University of Central Oklahoma Demographics Book. 2015. UCO Institutional Research. http://www.uco.edu/academic-affairs/ir/demo_book.asp.

University of Central Oklahoma Factbook. 2001–2015. UCO Institutional Research. http://www.uco.edu/academic-affairs/ir/factbook.asp.

Acknowledgments

We acknowledge the continuing support of administration, faculty, and staff at the University of Central Oklahoma who have developed context for this work during the last decade. These include President Don Betz and his cabinet members, Ed Cunliff, Charles Hughes, Jeff King, Evan Lemley and Bill Radke (former UCO provost and vice president for Academic Affairs). Without the support and involvement of faculty and staff, this work would have been impossible.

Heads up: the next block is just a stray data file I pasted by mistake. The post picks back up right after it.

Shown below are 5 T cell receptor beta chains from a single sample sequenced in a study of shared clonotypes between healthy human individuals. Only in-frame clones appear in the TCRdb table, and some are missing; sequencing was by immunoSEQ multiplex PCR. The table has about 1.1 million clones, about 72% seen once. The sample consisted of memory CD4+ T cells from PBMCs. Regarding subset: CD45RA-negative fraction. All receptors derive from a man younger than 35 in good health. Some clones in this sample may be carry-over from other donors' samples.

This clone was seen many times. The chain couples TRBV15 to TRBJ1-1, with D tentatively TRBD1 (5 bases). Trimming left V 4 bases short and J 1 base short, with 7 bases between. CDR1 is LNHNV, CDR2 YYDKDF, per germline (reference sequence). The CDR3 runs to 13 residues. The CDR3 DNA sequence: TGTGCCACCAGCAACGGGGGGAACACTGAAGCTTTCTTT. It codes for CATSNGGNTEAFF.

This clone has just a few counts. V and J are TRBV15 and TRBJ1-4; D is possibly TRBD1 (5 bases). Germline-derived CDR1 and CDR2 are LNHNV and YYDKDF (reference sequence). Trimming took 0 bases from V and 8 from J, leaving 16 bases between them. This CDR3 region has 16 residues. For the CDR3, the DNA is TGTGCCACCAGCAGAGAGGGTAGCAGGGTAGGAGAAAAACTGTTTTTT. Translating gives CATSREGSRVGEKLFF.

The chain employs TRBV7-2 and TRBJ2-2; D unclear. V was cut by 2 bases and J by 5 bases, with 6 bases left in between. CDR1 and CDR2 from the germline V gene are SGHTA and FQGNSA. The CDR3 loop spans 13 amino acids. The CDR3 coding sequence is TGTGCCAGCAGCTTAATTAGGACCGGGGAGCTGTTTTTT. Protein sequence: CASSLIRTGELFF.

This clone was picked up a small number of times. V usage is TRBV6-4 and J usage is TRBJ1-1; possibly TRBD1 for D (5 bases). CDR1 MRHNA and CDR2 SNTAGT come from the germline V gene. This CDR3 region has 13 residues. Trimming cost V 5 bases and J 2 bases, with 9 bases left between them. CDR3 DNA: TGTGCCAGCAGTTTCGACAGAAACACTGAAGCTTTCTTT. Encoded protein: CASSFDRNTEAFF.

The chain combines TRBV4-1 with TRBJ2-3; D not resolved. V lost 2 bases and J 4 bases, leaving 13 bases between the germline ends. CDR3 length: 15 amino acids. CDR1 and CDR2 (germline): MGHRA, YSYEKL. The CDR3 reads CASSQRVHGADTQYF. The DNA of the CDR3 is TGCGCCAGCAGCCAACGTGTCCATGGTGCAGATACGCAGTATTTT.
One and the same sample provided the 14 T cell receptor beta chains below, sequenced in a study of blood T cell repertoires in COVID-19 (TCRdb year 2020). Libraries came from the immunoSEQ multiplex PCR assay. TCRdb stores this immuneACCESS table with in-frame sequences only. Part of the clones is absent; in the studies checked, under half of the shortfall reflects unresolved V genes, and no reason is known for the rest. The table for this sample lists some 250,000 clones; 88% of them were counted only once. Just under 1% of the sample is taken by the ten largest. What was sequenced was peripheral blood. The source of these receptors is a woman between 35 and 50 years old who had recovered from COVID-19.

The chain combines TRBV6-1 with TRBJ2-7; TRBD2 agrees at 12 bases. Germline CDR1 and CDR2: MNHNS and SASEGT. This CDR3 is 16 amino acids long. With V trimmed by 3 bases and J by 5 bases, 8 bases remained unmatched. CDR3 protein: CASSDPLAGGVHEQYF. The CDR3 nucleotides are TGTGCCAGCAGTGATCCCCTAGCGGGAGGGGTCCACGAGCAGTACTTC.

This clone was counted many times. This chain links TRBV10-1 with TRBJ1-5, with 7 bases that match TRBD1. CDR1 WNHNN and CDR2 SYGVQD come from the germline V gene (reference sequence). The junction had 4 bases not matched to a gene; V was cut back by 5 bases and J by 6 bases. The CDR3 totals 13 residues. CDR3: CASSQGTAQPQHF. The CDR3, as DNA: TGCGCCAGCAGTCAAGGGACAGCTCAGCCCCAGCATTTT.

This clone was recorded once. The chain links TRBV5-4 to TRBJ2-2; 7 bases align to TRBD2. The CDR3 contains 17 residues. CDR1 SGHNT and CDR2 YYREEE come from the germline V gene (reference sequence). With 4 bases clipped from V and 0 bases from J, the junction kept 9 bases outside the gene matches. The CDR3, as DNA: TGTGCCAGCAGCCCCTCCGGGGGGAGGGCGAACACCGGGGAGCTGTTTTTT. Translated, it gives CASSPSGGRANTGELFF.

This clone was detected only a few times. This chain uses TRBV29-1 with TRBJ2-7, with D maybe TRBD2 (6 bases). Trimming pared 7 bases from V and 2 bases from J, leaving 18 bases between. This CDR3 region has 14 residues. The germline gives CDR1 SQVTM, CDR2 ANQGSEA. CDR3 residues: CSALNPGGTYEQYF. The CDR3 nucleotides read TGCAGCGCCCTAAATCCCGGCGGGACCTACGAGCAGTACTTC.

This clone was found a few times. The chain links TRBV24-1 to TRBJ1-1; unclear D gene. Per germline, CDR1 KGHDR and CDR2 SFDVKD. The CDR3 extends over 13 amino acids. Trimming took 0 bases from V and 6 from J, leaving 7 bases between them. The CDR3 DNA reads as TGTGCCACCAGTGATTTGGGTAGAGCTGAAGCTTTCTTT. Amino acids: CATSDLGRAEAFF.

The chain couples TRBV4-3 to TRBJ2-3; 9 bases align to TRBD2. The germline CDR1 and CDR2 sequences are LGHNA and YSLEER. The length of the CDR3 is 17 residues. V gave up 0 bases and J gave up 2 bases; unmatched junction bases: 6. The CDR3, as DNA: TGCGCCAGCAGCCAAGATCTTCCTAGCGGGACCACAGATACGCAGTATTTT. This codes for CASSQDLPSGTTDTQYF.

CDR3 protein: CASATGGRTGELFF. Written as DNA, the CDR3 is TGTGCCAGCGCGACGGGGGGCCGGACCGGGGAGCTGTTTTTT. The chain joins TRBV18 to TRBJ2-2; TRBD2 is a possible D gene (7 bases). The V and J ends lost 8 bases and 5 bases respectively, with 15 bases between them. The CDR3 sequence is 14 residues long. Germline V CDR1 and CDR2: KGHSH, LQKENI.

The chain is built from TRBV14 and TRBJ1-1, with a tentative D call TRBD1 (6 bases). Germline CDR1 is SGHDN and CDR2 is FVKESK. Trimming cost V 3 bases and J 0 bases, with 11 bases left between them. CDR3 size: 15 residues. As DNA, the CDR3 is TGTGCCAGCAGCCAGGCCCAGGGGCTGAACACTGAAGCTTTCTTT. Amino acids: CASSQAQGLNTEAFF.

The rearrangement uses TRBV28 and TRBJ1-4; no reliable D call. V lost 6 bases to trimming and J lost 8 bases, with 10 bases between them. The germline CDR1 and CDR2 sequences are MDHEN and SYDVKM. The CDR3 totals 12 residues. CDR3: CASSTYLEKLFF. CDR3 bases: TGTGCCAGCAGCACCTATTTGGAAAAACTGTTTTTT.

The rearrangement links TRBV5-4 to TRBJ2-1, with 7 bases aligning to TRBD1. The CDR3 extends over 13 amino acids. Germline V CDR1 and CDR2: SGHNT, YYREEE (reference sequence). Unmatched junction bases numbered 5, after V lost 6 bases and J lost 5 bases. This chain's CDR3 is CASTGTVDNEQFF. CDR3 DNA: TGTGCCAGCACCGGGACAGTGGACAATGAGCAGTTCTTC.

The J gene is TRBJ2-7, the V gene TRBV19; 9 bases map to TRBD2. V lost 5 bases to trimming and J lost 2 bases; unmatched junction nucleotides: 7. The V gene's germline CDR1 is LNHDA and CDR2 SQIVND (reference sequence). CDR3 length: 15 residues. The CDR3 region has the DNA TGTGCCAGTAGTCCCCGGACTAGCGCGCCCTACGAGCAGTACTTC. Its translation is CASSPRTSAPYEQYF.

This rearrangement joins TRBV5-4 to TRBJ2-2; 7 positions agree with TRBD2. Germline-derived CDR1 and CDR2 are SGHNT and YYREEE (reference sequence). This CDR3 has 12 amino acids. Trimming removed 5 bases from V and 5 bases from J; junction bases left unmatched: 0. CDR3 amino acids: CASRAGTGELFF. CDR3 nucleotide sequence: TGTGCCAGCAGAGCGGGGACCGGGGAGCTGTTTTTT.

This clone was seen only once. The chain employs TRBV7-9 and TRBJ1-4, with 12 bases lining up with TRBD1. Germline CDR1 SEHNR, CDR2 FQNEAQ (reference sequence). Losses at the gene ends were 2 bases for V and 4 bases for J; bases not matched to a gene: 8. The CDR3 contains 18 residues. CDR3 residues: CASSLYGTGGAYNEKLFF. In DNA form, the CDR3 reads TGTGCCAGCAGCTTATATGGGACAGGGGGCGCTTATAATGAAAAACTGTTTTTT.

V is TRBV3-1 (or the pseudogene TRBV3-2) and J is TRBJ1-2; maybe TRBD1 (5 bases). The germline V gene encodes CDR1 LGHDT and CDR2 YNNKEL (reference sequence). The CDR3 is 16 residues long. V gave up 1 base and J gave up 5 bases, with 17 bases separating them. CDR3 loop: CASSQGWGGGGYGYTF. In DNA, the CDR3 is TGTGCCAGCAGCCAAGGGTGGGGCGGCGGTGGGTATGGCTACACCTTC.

About the Authors

John Barthell is Provost and Vice President for Academic Affairs; Wei Chen is Interim Dean of the College of Mathematics and Science and the Director of CIBER; Charlotte Simmons is Associate Vice President for Academic Affairs; Michael Springer is Director of the Office of High Impact Practices; and Greg Wilson is the Assistant Vice President, Office of Research and Sponsored Programs at the University of Central Oklahoma in Edmond.

Copyright © 2017 - Higher Learning Commission

NOTE: The papers included in this collection offer the viewpoints of their authors. HLC recommends them for study and for the advice they contain, but they do not represent official HLC directions, rules or policies.


Higher Learning Commission • 230 South LaSalle Street, Suite 7-500 • Chicago, IL 60604 • info@hlcommission.org • 800.621.7440

Home | About HLC | Contact Us | Privacy Policy

YouTube graybkgrdLinkedIn graybkgdTwitter graybkgd